In the below picture you see my doorway to the left which goes into an addition that was put onto my house 10 years ago. That wall use to be the exterior of the house with a huge window that was boarded up as you can see. Below it was a cold air return. I had an LVL installed and we took that wall out.
Below you see i circled another cold air return in yellow that was put into the wall when the addition 10 years ago was done. The red line is where the only heat register in the 10 year old addition is. The green circle is the cold air return I want to eliminate as its right in the middle of my living room floor.
To the left of this room are 2 bedrooms, each with 1 heat register and neither has a cold air return.
About 5 feet behind me is another heat register and the opening to my small 12x12 kitchen which has a large heat register and another large cold air return. ( I can provide pictures tonight if that helps)
So what I want to know is if the yellow cold air return is enough for the living room, or do I have to put another cold air return where the blue rectangle is?
Last piece of info to tell you is that the original cold air return in green runs between the floor joists and there is metal sheeting nailed to the bottom to act as a duct. This duct however does not run back to the furnace, instead it runs 14 feet under the living room floor between the joists where the sheet metal suddenly stops, and there is a large 2foot by 2foot opening between the floor joists where the air then combines with the basement air.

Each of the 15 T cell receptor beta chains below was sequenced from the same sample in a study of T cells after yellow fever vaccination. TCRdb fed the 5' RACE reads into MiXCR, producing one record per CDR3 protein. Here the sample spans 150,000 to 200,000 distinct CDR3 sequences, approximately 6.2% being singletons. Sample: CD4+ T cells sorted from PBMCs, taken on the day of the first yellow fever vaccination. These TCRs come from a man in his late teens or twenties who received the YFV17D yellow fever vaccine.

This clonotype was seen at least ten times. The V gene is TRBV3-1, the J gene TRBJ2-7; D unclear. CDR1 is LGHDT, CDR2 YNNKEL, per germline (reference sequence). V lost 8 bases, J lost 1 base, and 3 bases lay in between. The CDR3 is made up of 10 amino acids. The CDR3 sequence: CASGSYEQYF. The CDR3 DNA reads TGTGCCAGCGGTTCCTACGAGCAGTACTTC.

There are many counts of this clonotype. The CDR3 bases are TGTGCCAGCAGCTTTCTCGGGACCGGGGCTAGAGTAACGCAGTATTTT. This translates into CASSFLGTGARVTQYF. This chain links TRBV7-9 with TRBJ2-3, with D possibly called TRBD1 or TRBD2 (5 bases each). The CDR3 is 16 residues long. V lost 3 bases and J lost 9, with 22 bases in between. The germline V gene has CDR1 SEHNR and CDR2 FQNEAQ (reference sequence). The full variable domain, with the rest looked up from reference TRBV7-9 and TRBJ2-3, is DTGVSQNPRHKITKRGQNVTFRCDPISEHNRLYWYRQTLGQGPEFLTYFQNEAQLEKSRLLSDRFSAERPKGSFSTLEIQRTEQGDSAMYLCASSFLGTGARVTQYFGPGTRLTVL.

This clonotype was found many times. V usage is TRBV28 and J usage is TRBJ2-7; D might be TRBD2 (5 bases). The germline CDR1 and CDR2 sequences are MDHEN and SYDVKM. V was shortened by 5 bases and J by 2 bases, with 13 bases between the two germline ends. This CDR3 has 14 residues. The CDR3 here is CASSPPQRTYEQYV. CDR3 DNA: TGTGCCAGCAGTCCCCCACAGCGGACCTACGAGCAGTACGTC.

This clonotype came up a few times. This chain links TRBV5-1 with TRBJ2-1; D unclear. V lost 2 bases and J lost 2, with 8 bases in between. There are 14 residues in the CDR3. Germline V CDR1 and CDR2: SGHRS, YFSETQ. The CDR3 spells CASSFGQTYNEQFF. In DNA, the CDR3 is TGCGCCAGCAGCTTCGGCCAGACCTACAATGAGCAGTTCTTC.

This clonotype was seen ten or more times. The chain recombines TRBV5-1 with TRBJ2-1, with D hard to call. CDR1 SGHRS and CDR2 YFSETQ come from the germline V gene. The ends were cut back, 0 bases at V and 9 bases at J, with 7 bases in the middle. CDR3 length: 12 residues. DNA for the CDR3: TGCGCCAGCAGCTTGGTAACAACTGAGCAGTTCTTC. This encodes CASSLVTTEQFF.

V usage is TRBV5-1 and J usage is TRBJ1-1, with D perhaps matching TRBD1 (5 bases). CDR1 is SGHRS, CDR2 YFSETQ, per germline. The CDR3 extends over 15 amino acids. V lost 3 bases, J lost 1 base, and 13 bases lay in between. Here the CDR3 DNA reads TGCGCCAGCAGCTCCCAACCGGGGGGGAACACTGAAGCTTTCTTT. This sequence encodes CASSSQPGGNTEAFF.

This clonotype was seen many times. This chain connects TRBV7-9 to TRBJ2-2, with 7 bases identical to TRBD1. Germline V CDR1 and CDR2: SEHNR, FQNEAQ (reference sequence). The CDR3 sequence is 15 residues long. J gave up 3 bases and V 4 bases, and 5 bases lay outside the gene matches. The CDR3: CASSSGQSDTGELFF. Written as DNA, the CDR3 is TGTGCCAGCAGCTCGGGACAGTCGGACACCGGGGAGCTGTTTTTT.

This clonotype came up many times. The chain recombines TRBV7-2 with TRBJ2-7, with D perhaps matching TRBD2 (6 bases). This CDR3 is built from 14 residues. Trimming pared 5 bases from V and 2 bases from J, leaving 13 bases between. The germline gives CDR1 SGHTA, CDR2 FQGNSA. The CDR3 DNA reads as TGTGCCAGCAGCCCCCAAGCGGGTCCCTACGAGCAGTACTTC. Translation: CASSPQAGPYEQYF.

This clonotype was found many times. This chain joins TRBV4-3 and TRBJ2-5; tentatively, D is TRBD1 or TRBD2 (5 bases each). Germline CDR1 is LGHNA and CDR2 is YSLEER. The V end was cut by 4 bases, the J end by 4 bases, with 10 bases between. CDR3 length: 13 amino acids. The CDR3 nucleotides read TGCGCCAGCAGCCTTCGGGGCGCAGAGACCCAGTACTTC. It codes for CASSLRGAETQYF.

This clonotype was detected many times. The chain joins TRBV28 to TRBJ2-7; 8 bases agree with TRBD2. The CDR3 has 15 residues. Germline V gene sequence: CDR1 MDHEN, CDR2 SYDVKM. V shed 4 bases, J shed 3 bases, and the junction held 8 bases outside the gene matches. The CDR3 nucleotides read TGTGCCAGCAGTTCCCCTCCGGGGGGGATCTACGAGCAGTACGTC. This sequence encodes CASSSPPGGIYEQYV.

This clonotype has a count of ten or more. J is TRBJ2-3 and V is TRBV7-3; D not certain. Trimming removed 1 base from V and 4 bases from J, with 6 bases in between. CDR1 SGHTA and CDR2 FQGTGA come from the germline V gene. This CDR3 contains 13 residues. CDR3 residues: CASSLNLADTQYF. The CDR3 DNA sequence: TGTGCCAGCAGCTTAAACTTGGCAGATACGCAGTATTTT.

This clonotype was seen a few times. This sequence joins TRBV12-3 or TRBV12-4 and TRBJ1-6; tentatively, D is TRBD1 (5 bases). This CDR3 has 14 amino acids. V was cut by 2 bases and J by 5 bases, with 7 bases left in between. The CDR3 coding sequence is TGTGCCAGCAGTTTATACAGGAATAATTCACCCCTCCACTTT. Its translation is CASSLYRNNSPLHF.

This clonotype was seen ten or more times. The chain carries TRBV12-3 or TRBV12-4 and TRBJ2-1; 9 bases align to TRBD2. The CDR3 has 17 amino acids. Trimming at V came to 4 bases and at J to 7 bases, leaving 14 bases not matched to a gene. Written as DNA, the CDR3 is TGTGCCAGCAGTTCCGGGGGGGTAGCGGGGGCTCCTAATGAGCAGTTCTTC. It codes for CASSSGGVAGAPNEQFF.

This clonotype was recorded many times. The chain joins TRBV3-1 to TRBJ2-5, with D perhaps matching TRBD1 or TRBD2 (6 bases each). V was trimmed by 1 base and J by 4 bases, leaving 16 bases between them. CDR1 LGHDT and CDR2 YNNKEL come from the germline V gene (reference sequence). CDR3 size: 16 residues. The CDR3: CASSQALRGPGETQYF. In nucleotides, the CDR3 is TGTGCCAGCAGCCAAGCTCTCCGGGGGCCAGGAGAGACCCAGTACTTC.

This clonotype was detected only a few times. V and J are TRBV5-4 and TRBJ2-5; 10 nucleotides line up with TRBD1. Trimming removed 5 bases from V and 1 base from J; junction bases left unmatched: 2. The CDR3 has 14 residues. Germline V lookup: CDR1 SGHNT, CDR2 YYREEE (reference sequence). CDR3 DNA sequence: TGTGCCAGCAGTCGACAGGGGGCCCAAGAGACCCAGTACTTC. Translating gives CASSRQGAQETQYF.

When the furnace turns on, lots of air is sucked through the living room floor where this register was, but its just getting sucked from the living room into the basement, is this normal for a house built in the 1900s and then retrofitted with a newer hvac system? The yellow in wall cold air return and the one in the kitchen both are ducted back to the furnace.
I have been told my furnace is a high efficiency one that vents outside through pvc, I was reading about dangers with backdrafts with negative pressure in basements by sucking the cold air return "from" the basement instead of the living space of the house.